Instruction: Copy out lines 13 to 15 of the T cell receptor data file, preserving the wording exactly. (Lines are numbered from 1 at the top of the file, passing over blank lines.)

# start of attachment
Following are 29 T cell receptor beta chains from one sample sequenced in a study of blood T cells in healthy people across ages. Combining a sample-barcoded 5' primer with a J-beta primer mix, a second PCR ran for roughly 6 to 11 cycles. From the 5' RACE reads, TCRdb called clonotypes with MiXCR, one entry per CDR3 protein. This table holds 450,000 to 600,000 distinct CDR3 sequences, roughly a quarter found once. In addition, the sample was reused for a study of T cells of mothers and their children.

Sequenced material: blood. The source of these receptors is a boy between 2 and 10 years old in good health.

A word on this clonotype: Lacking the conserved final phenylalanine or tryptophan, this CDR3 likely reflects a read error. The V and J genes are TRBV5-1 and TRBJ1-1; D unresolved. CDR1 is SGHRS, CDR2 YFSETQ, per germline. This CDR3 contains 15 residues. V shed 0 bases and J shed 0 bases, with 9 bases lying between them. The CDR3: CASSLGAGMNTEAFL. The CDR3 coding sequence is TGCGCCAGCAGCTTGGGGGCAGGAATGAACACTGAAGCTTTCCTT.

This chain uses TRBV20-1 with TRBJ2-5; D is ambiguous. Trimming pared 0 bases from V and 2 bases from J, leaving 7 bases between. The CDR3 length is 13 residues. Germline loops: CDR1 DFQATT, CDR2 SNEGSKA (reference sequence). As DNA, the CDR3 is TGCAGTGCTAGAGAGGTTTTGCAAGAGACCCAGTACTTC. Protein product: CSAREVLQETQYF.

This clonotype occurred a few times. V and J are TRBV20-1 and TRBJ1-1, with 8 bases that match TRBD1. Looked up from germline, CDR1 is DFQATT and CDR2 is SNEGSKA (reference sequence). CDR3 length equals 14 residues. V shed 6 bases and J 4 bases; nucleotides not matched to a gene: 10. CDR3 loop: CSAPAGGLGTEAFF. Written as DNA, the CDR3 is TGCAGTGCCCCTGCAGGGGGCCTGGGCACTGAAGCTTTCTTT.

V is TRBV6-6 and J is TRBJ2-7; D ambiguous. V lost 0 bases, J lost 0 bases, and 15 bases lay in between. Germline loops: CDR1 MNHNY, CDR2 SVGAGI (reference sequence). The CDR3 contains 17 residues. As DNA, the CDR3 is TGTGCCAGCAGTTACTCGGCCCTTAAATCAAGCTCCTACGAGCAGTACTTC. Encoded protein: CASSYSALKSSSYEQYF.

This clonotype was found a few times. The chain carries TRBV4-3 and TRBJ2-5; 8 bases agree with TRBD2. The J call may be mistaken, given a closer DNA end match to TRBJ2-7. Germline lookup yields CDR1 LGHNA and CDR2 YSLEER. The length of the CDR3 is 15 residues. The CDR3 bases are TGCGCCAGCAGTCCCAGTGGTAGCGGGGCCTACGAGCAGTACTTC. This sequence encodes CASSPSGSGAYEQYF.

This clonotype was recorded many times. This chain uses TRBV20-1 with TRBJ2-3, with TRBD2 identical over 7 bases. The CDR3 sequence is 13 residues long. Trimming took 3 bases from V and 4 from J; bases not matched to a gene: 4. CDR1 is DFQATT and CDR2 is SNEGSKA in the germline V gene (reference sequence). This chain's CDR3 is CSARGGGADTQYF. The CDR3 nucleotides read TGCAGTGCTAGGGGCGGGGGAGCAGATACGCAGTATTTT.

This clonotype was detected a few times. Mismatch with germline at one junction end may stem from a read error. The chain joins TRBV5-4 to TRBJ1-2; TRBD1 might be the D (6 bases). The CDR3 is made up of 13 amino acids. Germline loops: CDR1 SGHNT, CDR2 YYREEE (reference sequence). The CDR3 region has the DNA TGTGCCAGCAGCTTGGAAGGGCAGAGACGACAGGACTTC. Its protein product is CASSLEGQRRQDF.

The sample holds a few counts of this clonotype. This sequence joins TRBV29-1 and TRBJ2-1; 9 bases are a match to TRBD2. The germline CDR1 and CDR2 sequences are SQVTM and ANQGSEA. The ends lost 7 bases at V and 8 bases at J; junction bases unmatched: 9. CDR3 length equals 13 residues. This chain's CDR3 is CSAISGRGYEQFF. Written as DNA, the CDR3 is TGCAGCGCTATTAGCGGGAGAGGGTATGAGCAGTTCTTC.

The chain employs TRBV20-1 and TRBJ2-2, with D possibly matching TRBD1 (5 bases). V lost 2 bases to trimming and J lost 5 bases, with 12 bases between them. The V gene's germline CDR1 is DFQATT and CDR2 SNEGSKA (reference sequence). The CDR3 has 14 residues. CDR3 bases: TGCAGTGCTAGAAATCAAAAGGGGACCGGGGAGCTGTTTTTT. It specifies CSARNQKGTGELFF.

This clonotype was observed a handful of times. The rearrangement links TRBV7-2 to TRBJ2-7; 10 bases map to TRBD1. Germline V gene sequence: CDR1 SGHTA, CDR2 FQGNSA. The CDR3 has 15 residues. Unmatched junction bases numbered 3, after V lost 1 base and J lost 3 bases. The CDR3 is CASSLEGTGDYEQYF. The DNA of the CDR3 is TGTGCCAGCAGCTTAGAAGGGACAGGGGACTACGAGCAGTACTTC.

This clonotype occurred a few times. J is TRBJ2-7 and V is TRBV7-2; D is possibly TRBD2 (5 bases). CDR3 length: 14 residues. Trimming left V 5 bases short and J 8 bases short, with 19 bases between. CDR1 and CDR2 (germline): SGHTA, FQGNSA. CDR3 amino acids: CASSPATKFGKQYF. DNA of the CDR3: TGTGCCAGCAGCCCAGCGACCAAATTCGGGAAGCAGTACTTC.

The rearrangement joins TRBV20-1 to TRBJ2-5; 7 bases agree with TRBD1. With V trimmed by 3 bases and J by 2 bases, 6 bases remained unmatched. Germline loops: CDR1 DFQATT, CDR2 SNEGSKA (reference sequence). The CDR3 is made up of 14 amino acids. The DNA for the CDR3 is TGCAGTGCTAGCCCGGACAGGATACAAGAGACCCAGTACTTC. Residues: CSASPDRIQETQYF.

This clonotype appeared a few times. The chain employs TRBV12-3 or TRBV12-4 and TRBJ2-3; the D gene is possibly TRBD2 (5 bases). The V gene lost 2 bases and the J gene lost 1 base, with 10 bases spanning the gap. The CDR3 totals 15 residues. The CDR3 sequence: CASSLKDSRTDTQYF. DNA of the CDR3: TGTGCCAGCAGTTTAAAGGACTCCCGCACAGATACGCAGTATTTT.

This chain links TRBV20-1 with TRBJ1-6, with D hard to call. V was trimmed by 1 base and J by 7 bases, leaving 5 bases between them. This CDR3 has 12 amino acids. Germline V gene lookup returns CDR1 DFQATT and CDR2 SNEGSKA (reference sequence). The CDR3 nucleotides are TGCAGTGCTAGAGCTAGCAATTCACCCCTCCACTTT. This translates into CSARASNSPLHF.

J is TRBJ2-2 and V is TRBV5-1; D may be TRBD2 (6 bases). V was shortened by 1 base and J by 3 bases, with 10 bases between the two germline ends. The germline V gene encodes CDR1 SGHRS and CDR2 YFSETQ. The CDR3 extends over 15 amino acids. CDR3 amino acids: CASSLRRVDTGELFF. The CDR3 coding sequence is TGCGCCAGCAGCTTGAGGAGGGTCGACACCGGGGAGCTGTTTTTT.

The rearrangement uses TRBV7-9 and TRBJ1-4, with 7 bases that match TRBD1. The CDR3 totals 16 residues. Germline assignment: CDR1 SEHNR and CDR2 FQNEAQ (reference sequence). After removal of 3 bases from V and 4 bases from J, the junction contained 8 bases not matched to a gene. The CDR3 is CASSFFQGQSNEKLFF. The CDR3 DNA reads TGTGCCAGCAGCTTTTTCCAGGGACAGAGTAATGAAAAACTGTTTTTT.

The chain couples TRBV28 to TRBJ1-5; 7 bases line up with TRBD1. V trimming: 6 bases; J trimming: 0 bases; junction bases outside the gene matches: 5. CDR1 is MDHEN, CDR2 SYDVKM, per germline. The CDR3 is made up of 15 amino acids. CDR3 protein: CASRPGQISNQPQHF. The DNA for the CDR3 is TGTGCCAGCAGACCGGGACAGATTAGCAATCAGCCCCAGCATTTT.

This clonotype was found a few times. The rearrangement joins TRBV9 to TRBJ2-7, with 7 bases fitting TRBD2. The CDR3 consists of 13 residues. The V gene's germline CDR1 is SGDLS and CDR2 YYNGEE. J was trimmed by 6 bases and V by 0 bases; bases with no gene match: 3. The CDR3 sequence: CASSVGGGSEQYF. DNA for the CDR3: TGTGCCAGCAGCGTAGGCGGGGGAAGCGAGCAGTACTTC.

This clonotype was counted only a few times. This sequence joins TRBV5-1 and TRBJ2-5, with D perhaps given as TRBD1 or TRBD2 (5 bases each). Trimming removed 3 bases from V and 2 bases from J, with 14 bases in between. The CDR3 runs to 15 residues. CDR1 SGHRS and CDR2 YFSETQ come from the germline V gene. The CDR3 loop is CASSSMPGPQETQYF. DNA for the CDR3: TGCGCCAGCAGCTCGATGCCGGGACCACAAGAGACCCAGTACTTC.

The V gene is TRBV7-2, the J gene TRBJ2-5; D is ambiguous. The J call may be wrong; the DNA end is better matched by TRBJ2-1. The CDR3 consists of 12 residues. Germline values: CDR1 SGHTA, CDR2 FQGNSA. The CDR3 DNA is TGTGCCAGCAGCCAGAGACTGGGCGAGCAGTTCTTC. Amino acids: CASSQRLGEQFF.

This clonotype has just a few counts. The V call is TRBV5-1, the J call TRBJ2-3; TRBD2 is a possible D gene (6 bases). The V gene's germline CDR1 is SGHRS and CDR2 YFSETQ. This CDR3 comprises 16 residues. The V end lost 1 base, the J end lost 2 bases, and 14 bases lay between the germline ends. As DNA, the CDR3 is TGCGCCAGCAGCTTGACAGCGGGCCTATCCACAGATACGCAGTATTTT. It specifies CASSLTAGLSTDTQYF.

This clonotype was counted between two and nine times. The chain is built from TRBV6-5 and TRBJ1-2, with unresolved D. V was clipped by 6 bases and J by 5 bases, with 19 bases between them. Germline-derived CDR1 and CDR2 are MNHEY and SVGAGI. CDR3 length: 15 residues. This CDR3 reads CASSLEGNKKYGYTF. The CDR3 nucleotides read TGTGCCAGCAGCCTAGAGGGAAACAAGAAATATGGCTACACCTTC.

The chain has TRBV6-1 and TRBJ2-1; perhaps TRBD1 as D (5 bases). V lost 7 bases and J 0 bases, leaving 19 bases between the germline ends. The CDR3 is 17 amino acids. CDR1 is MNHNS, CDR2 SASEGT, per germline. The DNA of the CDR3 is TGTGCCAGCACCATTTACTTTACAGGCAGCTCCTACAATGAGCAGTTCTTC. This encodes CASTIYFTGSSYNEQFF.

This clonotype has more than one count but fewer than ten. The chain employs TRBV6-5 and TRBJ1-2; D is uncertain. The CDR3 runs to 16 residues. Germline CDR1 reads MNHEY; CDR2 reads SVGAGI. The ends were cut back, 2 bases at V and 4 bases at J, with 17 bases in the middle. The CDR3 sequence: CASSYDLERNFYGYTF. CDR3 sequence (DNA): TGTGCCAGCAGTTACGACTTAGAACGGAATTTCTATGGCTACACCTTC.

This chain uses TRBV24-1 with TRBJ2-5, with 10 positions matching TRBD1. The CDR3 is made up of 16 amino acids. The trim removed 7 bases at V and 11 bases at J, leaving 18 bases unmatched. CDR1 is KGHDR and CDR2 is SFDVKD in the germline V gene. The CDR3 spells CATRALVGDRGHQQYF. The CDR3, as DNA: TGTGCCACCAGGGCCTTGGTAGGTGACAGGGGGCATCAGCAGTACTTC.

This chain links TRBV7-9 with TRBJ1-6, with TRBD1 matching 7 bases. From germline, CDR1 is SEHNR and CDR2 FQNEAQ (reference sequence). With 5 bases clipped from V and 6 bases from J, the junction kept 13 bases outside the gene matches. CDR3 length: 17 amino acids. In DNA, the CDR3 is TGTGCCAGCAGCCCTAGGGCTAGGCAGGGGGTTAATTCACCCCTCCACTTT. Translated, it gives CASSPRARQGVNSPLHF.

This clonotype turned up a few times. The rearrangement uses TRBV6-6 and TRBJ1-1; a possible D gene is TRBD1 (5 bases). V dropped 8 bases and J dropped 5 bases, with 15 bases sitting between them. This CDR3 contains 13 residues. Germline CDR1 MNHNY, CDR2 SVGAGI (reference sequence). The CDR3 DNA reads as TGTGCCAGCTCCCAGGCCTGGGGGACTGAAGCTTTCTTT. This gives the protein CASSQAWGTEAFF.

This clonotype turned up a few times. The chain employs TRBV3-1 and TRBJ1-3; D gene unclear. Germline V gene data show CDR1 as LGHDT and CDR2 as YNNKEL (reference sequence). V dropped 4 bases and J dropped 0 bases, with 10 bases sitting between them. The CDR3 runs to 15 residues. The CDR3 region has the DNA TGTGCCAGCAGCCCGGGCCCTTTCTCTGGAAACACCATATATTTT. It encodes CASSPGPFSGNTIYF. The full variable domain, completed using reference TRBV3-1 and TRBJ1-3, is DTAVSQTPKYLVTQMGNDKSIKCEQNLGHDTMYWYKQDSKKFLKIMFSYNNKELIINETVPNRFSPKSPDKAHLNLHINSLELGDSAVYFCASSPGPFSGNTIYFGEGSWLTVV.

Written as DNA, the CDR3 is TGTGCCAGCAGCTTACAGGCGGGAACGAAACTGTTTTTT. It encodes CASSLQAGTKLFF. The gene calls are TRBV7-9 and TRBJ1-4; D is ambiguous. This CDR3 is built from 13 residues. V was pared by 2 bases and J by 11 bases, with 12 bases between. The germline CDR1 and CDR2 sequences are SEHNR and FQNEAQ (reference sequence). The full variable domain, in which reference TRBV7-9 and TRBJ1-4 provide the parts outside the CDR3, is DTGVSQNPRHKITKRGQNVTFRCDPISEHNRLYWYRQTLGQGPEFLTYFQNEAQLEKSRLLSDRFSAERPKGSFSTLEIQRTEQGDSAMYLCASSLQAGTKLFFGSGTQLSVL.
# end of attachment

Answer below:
This clonotype occurred a few times. J is TRBJ2-7 and V is TRBV7-2; D is possibly TRBD2 (5 bases). CDR3 length: 14 residues. Trimming left V 5 bases short and J 8 bases short, with 19 bases between. CDR1 and CDR2 (germline): SGHTA, FQGNSA. CDR3 amino acids: CASSPATKFGKQYF. DNA of the CDR3: TGTGCCAGCAGCCCAGCGACCAAATTCGGGAAGCAGTACTTC.

The rearrangement joins TRBV20-1 to TRBJ2-5; 7 bases agree with TRBD1. With V trimmed by 3 bases and J by 2 bases, 6 bases remained unmatched. Germline loops: CDR1 DFQATT, CDR2 SNEGSKA (reference sequence). The CDR3 is made up of 14 amino acids. The DNA for the CDR3 is TGCAGTGCTAGCCCGGACAGGATACAAGAGACCCAGTACTTC. Residues: CSASPDRIQETQYF.

This clonotype appeared a few times. The chain employs TRBV12-3 or TRBV12-4 and TRBJ2-3; the D gene is possibly TRBD2 (5 bases). The V gene lost 2 bases and the J gene lost 1 base, with 10 bases spanning the gap. The CDR3 totals 15 residues. The CDR3 sequence: CASSLKDSRTDTQYF. DNA of the CDR3: TGTGCCAGCAGTTTAAAGGACTCCCGCACAGATACGCAGTATTTT.